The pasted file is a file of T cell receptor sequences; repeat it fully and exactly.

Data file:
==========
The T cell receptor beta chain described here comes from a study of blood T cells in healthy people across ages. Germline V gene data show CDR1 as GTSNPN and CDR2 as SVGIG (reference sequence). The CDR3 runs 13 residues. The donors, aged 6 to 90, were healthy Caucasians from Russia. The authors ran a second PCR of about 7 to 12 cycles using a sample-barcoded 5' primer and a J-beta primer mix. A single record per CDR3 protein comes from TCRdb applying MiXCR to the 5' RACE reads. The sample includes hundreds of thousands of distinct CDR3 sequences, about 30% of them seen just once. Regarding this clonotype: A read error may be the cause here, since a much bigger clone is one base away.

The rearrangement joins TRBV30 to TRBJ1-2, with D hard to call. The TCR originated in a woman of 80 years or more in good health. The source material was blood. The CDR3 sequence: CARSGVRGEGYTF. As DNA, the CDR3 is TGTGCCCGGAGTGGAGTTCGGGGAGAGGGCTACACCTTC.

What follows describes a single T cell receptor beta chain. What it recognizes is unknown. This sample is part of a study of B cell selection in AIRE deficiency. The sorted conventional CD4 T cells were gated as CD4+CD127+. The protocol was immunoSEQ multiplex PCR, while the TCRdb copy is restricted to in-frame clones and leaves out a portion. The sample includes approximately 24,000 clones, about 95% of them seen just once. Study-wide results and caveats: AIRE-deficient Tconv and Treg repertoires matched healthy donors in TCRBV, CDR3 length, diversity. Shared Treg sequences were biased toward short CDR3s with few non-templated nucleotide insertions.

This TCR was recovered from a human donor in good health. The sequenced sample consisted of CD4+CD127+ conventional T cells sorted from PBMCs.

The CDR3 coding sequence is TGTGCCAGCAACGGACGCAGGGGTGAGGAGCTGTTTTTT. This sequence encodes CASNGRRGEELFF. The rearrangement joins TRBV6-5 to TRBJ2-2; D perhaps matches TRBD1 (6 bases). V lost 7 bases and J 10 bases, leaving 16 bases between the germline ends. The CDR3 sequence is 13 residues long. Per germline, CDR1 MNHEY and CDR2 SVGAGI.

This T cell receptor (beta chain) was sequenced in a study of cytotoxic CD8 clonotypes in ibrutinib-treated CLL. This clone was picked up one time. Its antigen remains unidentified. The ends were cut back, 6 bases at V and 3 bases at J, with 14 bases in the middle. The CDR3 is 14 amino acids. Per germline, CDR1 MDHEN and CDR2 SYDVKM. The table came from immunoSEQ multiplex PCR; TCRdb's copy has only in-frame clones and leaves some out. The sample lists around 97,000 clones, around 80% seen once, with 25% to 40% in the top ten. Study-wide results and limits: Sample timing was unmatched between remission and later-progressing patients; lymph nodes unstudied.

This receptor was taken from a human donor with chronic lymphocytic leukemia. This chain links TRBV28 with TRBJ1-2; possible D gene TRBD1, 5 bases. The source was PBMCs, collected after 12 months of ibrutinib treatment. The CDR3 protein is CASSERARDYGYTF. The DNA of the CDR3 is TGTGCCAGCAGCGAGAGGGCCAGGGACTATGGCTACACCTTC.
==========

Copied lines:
The T cell receptor beta chain described here comes from a study of blood T cells in healthy people across ages. Germline V gene data show CDR1 as GTSNPN and CDR2 as SVGIG (reference sequence). The CDR3 runs 13 residues. The donors, aged 6 to 90, were healthy Caucasians from Russia. The authors ran a second PCR of about 7 to 12 cycles using a sample-barcoded 5' primer and a J-beta primer mix. A single record per CDR3 protein comes from TCRdb applying MiXCR to the 5' RACE reads. The sample includes hundreds of thousands of distinct CDR3 sequences, about 30% of them seen just once. Regarding this clonotype: A read error may be the cause here, since a much bigger clone is one base away.

The rearrangement joins TRBV30 to TRBJ1-2, with D hard to call. The TCR originated in a woman of 80 years or more in good health. The source material was blood. The CDR3 sequence: CARSGVRGEGYTF. As DNA, the CDR3 is TGTGCCCGGAGTGGAGTTCGGGGAGAGGGCTACACCTTC.

What follows describes a single T cell receptor beta chain. What it recognizes is unknown. This sample is part of a study of B cell selection in AIRE deficiency. The sorted conventional CD4 T cells were gated as CD4+CD127+. The protocol was immunoSEQ multiplex PCR, while the TCRdb copy is restricted to in-frame clones and leaves out a portion. The sample includes approximately 24,000 clones, about 95% of them seen just once. Study-wide results and caveats: AIRE-deficient Tconv and Treg repertoires matched healthy donors in TCRBV, CDR3 length, diversity. Shared Treg sequences were biased toward short CDR3s with few non-templated nucleotide insertions.

This TCR was recovered from a human donor in good health. The sequenced sample consisted of CD4+CD127+ conventional T cells sorted from PBMCs.

The CDR3 coding sequence is TGTGCCAGCAACGGACGCAGGGGTGAGGAGCTGTTTTTT. This sequence encodes CASNGRRGEELFF. The rearrangement joins TRBV6-5 to TRBJ2-2; D perhaps matches TRBD1 (6 bases). V lost 7 bases and J 10 bases, leaving 16 bases between the germline ends. The CDR3 sequence is 13 residues long. Per germline, CDR1 MNHEY and CDR2 SVGAGI.

This T cell receptor (beta chain) was sequenced in a study of cytotoxic CD8 clonotypes in ibrutinib-treated CLL. This clone was picked up one time. Its antigen remains unidentified. The ends were cut back, 6 bases at V and 3 bases at J, with 14 bases in the middle. The CDR3 is 14 amino acids. Per germline, CDR1 MDHEN and CDR2 SYDVKM. The table came from immunoSEQ multiplex PCR; TCRdb's copy has only in-frame clones and leaves some out. The sample lists around 97,000 clones, around 80% seen once, with 25% to 40% in the top ten. Study-wide results and limits: Sample timing was unmatched between remission and later-progressing patients; lymph nodes unstudied.

This receptor was taken from a human donor with chronic lymphocytic leukemia. This chain links TRBV28 with TRBJ1-2; possible D gene TRBD1, 5 bases. The source was PBMCs, collected after 12 months of ibrutinib treatment. The CDR3 protein is CASSERARDYGYTF. The DNA of the CDR3 is TGTGCCAGCAGCGAGAGGGCCAGGGACTATGGCTACACCTTC.